The debate over abortion has mostly focused on the issue of access. This has been absolutely critical, given that SCOTUS’s Dobbs ruling last year removed federal constitutional protection for abortion.
But now that the PRO Act has been enacted, our work to secure reproductive freedom for all Minnesotans is not finished. The larger debate over abortion must include at least two additional conversations: The act of sex that is part of nearly any timeline in an abortion, and how abortion is regulated as a medical or surgical procedure.
Fortunately, an important proposal at the Minnesota Capitol, HF91, addresses both of these issues.
First, the bill would repeal antiquated laws criminalizing certain sex acts. While it might come as little surprise to most of us, University of Texas-Austin professor, Cindy Meston, and colleagues found that people most often have sex because they’re physically attracted to their partner, they want to show affection and sex feels good. But there were many additional reasons, like wanting to please their partner, wanting to make up after a fight, and wanting to feel loved, among others.
Among the least-cited reasons was procreation. Only rarely do most people have sex with an intent to procreate. Indeed, while sex is a basic, recurring human need for most adults and one important part of our existence, the average American family has only two or fewer children.
As a society we’ve become much more open and accepting of the fundamental role that sex plays in many of our lives. Our laws, however, have not kept pace. For example, Minnesota still has a law criminalizing fornication on the books. The Minnesota Supreme Court cited this law in a 1990 case holding that a landlord didn’t violate the state’s Human Rights Act by refusing to rent to a single woman whom he believed would fornicate there with her fiancé.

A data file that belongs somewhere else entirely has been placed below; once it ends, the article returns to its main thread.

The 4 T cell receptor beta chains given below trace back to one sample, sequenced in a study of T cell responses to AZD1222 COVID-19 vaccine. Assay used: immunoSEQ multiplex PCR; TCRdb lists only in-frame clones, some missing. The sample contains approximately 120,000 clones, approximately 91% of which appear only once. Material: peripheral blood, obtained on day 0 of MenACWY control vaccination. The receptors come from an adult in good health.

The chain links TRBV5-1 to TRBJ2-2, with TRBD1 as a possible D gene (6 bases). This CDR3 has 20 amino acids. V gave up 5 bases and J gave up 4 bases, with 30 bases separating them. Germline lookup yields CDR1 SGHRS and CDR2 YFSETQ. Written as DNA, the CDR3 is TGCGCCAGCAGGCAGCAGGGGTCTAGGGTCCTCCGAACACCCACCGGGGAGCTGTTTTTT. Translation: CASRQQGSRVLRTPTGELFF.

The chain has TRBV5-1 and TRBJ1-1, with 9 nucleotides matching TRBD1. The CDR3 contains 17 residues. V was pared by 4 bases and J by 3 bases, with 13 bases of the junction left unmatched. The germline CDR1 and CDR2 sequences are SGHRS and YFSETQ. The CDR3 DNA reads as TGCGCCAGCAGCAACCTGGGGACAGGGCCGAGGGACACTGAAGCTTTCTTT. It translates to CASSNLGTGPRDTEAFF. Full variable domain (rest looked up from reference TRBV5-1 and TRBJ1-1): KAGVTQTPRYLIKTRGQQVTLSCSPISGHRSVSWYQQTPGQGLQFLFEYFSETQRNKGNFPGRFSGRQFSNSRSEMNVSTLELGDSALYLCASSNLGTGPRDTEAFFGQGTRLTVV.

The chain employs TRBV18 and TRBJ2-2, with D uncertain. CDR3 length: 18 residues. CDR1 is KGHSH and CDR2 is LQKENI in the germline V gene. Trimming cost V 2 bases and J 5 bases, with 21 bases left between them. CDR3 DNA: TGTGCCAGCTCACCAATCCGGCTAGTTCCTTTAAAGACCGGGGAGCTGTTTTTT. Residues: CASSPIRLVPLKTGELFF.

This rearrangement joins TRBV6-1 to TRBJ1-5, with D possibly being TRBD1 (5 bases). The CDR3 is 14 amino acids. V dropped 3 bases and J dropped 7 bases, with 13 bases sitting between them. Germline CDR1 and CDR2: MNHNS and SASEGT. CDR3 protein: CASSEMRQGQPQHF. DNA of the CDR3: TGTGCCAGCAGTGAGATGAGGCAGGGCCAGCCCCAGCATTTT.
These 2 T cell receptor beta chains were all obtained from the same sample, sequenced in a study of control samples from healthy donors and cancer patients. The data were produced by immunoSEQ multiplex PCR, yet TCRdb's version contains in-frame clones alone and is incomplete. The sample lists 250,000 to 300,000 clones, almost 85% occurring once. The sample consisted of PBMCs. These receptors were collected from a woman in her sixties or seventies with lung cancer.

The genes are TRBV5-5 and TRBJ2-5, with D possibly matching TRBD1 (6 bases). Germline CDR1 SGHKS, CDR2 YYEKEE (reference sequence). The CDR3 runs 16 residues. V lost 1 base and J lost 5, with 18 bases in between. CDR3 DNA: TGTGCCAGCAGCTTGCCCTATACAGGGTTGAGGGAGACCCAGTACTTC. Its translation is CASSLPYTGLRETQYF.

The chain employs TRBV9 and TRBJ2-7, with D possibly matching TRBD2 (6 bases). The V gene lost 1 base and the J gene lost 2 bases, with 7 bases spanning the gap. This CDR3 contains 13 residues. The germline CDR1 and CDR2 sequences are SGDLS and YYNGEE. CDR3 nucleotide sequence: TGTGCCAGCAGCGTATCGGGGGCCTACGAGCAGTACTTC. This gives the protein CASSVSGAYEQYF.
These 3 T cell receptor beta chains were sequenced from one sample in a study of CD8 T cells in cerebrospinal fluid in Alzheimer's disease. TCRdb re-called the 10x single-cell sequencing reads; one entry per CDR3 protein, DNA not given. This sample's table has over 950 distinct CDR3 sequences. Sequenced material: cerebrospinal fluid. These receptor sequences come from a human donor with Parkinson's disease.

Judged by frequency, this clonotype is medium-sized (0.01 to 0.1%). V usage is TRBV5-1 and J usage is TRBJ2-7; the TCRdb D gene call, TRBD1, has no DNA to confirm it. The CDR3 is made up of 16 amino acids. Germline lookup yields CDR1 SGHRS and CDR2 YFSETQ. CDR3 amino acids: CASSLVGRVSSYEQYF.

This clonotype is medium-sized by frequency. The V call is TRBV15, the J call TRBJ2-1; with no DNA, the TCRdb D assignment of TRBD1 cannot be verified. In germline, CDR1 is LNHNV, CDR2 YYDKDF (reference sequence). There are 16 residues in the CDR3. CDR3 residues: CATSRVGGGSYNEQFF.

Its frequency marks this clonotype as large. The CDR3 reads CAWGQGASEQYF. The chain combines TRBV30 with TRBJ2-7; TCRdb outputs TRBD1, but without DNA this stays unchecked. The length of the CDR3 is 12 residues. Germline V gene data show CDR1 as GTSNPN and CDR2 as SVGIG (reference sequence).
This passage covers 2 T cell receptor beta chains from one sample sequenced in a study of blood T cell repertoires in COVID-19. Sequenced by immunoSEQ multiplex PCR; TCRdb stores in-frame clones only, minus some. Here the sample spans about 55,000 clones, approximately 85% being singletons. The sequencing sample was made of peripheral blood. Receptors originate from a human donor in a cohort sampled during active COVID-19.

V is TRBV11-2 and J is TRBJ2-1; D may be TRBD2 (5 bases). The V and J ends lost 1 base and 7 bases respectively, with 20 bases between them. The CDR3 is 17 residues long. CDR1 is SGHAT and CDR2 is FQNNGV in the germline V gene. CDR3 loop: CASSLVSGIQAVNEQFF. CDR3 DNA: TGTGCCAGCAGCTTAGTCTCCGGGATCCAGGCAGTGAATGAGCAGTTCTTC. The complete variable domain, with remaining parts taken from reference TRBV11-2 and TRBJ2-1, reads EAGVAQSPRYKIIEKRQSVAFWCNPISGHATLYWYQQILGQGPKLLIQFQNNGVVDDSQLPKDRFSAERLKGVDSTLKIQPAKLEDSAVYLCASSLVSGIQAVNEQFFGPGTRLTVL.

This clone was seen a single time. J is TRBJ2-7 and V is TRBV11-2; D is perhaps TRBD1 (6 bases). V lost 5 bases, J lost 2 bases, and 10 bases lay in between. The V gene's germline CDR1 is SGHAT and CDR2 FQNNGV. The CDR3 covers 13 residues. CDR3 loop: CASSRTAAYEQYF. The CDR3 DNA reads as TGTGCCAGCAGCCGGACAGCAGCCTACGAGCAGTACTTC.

Minnesota’s sodomy statute also remains on the books. It is likely that both it and the fornication statute are unenforceable because of a U.S. Supreme Court case that struck down a Texas statute criminalizing sodomy, holding that “[t]he Texas statute furthers no legitimate state interest which can justify its intrusion in to the personal and private life of the individual.”
The Minnesota bill would repeal both statutes, among others.
Second, it would repeal abortion laws that have been held unconstitutional over time or that regulate the procedure differently than other health care procedures.
Why should we bother to repeal unconstitutional or otherwise unenforceable laws? Recent events should make that plainly apparent. After Roe v. Wade was decided, many states left their old, pre-Roe abortion bans on the books. In some states, including Wisconsin, parties are fighting over whether the pre-Roe ban sprang back into effect after the Supreme Court overturned Roe last year, or whether that ban had been permanently invalidated and the present Wisconsin legislature must enact a new abortion ban, should it choose to do so.
If we in Minnesota repeal our antiquated, unconstitutional, and unnecessary laws, we won’t risk this uncertainty. Abortion restrictions do nothing other than single the procedure out in people’s minds, making it seem unusual and in need of regulation. In the states like Colorado and Oregon that treat abortion like any other health care procedure, abortions are performed under similar circumstances to most other locations. In fact, the abortion rate in these states is lower than in many other states. Moreover, while slightly more abortions are performed there after 21 weeks’ gestation than in other states (e.g., 1.6% of abortions in Oregon versus 0.9% nationally), this is likely due in part from people coming from out-of-state to access necessary abortion care.
Minnesota will be better off by regulating abortion just like any other health care procedure. We don’t have special rules for appendectomies, vasectomies, or neurosurgery. We trust individuals, in conjunction with their providers, to make the decision that will be best for them. There is no reason that we should treat women and others who can become pregnant differently.
The bill would bring our laws into the 21st century. In so doing, it would protect our freedom to determine the most fundamental features of our private lives from the predations of those who want to impose their own religious and moral views on the rest of us. The legislature should enact HF91.
Laura Hermer is a professor of Law at Mitchell Hamline School of Law.